Family Trip to Hawai’i

We’ve just returned from our spring break trip this year. Sppprrinnnng breaaaaakkkk. We joined another of the same families from our fateful spring break trip last year, so Ruby our 5-year-old was joined by her buddies Monroe (5) and Zoey (4).

Any other day, I would have felt extremely self-conscious and a bit silly pronouncing our lovely mid-Pacific Ocean state with the paused consonant that is the ‘okina, but here at the end of our trip, it slides right off the tongue.

Our main destination was Disney’s Aulani resort on O’ahu. If you’ve been to Waikiki in Honolulu, it’s about 45 minutes west by car, or 25 minutes from the airport. Driving down that major highway, there is a good reminder that Hawai’i (Honolulu, at least), despite being a little green dot in the middle of the world’s largest ocean, is a large, populated, normal American place. You got your CostCo, Uber, Burger Kings, rush hour traffic, big green highways signs… ya know, all the stuff. Fun fact: Hawaii is home to approximately twice as many people as Alaska (1.5m vs 750k) despite being 89× smaller in area.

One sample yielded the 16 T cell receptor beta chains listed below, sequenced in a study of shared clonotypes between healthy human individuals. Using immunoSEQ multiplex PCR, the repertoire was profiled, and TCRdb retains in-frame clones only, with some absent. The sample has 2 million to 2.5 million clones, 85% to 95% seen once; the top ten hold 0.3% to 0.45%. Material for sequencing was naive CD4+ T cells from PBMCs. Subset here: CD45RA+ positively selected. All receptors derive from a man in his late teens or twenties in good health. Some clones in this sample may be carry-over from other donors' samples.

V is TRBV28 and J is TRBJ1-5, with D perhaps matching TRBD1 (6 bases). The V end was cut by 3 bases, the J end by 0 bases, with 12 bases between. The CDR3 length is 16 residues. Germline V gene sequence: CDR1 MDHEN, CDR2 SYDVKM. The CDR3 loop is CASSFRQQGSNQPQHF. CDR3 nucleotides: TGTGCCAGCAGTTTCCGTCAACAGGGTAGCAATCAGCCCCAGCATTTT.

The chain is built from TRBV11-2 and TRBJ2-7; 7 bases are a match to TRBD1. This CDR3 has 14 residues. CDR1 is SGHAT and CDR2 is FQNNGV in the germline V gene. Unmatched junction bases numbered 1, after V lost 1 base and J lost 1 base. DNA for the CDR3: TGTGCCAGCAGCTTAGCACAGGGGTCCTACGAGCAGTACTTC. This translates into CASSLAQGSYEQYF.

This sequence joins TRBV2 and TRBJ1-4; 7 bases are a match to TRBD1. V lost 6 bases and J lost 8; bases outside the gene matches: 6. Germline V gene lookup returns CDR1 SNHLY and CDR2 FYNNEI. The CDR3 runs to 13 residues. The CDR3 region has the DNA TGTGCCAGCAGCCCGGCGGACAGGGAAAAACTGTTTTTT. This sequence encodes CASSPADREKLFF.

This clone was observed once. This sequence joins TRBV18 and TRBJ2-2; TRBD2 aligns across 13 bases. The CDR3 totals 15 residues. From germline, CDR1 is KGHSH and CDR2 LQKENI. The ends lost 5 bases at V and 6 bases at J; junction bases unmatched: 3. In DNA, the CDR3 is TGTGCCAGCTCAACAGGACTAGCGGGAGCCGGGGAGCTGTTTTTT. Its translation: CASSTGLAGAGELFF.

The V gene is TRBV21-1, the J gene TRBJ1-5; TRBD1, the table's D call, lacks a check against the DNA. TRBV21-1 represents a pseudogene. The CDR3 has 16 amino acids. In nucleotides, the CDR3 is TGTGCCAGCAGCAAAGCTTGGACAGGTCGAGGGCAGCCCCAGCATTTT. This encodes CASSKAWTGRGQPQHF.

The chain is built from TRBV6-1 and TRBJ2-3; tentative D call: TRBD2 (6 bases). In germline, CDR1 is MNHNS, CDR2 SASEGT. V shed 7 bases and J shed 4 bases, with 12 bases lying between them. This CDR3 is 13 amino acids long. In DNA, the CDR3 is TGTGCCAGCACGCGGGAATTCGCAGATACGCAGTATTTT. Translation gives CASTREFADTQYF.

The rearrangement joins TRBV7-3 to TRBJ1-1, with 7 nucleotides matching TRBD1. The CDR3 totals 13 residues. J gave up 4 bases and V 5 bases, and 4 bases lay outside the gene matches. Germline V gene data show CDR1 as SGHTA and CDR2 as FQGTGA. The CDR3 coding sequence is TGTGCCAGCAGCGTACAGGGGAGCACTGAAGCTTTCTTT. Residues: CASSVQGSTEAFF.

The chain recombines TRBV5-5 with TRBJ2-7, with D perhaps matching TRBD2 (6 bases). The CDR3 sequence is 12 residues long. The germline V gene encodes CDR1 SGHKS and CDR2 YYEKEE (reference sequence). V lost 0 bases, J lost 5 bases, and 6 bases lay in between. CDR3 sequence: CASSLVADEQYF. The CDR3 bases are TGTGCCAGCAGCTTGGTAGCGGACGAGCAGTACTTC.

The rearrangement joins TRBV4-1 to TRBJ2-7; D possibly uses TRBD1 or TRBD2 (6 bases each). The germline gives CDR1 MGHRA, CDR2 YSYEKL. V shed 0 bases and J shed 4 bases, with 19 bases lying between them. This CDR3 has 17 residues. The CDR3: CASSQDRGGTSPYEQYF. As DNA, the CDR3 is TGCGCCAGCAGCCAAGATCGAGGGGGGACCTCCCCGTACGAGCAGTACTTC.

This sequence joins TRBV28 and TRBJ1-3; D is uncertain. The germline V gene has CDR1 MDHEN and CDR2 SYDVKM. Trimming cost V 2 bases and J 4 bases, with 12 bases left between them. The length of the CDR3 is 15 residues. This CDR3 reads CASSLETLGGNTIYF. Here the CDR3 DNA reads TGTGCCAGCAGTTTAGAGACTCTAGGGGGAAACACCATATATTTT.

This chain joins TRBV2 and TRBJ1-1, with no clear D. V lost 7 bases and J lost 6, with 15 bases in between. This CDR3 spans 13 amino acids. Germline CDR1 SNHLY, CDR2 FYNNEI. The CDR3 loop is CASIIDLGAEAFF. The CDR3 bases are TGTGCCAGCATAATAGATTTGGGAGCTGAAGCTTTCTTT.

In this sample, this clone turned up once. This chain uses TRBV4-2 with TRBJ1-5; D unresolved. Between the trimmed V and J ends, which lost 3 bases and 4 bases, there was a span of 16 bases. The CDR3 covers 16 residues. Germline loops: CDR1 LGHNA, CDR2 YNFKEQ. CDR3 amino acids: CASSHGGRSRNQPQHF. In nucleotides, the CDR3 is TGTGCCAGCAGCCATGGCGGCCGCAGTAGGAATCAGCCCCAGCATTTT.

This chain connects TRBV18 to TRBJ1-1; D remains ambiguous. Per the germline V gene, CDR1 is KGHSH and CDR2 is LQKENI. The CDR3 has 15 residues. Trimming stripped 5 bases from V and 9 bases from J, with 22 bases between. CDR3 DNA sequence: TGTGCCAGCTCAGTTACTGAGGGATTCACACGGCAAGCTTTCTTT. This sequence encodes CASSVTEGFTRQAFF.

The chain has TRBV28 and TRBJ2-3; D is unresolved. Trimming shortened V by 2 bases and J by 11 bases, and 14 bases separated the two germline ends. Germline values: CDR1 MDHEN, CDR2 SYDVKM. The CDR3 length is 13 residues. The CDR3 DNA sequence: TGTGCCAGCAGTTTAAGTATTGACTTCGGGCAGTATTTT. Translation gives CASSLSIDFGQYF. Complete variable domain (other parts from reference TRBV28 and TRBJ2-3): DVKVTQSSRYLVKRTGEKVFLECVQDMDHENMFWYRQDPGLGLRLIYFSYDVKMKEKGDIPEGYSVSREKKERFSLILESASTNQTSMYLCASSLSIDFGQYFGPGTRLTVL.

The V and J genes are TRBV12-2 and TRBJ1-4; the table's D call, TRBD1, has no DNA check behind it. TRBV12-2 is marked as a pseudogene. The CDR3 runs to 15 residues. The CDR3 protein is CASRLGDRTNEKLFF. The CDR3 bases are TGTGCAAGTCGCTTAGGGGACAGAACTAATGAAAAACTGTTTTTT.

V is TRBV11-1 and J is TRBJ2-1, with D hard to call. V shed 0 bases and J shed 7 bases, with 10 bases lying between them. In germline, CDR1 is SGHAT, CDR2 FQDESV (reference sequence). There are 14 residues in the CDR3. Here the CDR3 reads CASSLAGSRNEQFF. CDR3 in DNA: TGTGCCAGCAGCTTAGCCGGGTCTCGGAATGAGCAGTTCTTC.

Why Aulani? We just wanted to try it. Miranda’s family has big Disney work history, and we like Disney as much as, say, a normal family with a young kid does. To me, Disney-anything represents a decent bar of quality. Spendy but not mega bougie (unlike the Four Seasons next door, which was ultra nice and had us all ).

Here’s a photo looking down at the waterpark space between the two towers of Aulani and out onto the ocean:

Two pools, three hot tubs, a lazy river, kid’s splash park, and that mountain in the middle is home to two pretty fun waterslides. The darker pool is a fish-filled “reef” with daily feedings you can watch or participate in.

SATURDAY — We Delta’d our way there. A leisurely noon flight out was nice, a rarity at the Redmond, Oregon airport. That put us there at about 8pm Hawai’i time. No lei was placed upon our necks. Not a thing (anymore?). It was only 11pm Pacific time, but I felt absolutely zombified by the time we were checking in. There might have been knives coming out of my eyes while the perfectly lovely Aulani desk clerk was pointing things out on the little paper map when all I wanted was the room key.